CARTER AND STAFF PRESENT
Only Up Five Minutes When Mishap in Control Equipment prevented His Shutting Off Power.
Special to The New York Times
SAN ANTONIO, Texas, May 10.—Second Lieut. George E.M. Kelly of the United States Signal Corps, one of four army aviators on duty with the division of regulars mobilized here, was killed this morning when a Curtiss aeroplane he was flying got beyond control, after which it ran through the air for over a hundred yards, and crashed to the ground, burying Lieut. Kelly in its wreckage.
The machine was reduced to splinters, the only parts of it left intact being the engine and the rear plane work. Lieut. Kelly suffered a fractured skull and died in the Fort Sam Houston Hospital an hour later. He never regained consciousness. The accident happened about 7:30 this morning, in full view of Gen. Carter and his staff and hundreds of soldiers.
The exact cause of the accident will probably never be known, although a board of officers from the Signal Corps who investigated the accident are of the opinion that it was due to a break in some part of the controlling mechanism, making it impossible for Kelly to shut off the power when he realized his peril.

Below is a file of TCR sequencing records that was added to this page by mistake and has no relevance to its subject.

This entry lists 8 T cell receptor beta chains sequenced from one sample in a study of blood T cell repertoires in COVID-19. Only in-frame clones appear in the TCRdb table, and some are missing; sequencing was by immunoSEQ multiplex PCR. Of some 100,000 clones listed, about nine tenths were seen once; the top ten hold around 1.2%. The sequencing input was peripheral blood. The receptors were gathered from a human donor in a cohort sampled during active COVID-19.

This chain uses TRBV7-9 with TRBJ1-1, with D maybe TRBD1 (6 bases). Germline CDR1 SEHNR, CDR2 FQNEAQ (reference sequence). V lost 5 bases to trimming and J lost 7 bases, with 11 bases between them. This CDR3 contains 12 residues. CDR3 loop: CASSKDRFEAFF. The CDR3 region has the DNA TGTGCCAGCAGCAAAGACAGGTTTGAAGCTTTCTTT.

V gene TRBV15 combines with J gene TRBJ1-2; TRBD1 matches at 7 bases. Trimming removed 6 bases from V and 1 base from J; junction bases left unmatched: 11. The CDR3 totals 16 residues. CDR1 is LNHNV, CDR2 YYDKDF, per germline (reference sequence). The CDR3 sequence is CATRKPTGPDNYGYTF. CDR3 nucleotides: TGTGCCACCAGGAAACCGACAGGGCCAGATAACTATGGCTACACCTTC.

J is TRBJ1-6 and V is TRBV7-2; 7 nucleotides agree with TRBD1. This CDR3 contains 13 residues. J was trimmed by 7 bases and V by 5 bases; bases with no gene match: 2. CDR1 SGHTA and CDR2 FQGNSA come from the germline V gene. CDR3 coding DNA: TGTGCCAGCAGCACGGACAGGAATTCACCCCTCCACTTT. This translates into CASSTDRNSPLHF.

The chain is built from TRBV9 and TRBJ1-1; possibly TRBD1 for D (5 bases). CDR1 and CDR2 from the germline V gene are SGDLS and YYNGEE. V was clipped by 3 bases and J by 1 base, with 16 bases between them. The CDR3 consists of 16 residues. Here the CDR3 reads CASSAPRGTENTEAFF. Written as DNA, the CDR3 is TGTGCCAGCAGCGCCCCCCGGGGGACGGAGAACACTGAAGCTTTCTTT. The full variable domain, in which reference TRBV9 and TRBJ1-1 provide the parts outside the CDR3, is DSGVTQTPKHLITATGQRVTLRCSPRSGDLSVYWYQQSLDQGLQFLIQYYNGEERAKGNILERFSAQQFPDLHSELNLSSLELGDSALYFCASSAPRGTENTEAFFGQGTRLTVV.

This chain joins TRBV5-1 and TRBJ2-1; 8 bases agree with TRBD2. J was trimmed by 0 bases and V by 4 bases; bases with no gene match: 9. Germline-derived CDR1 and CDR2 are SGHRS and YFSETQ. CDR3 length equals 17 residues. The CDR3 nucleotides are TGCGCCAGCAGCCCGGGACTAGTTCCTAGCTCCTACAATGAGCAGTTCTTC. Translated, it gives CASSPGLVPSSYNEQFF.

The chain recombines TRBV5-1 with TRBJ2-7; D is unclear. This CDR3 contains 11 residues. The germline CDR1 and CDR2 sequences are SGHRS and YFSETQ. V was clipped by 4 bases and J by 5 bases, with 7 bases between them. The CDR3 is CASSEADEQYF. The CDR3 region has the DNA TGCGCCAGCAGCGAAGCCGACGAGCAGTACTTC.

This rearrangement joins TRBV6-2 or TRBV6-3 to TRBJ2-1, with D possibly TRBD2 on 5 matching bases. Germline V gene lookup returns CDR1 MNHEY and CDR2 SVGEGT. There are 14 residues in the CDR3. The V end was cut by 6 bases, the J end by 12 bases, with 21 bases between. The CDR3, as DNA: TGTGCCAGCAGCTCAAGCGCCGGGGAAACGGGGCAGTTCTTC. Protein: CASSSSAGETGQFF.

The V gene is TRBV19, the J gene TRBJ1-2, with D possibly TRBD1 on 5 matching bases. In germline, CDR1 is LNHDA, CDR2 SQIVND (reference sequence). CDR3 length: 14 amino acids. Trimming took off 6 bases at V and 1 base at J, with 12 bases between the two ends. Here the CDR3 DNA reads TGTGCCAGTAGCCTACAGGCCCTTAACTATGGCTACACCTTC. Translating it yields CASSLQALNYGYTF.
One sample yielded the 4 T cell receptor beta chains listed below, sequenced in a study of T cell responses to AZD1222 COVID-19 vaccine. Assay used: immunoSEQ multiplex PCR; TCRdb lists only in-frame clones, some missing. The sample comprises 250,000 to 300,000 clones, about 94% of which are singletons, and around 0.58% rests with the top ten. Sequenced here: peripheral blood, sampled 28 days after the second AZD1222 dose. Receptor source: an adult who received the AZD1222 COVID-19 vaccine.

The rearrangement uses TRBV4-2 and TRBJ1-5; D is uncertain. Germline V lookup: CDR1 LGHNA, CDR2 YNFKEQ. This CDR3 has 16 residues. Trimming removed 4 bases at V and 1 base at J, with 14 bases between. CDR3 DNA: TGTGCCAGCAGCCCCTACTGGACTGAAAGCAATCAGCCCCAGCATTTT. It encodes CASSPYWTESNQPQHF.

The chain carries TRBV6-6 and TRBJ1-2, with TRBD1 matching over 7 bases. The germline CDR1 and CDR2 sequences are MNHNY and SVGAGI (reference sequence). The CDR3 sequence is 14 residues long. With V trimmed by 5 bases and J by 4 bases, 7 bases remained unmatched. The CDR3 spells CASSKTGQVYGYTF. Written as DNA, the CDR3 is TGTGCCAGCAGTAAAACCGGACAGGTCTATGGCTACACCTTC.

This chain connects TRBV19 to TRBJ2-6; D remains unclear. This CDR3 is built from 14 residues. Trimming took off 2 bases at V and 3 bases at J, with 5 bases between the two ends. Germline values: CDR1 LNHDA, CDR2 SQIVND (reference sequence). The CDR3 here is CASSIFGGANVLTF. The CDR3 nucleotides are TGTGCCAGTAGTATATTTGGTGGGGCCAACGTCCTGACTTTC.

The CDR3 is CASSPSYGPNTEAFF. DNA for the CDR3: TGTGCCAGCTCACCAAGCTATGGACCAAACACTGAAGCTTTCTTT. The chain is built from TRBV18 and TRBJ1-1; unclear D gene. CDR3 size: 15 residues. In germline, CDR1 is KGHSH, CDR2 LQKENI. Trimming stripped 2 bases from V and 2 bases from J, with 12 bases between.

The accident happened about one hundred yards from Gen. Carter’s headquarters. The young officer had been in the air about five minutes, and Major Squier, Chief Signal Corps officer, had commented on the fine flight he was making, when the aviator pointed his machine downward for the purpose of making a landing. The machine was going at a speed estimated at between forty and fifty miles an hour. It shot down, apparently under perfect control, and landed a few feet away from one of the main driveways that intersect the mobilization camp. Kelly could be seen working frantically at the steering wheel as the machine descended, and when it struck the ground everybody breathed a sigh of relief, believing the officer was safe.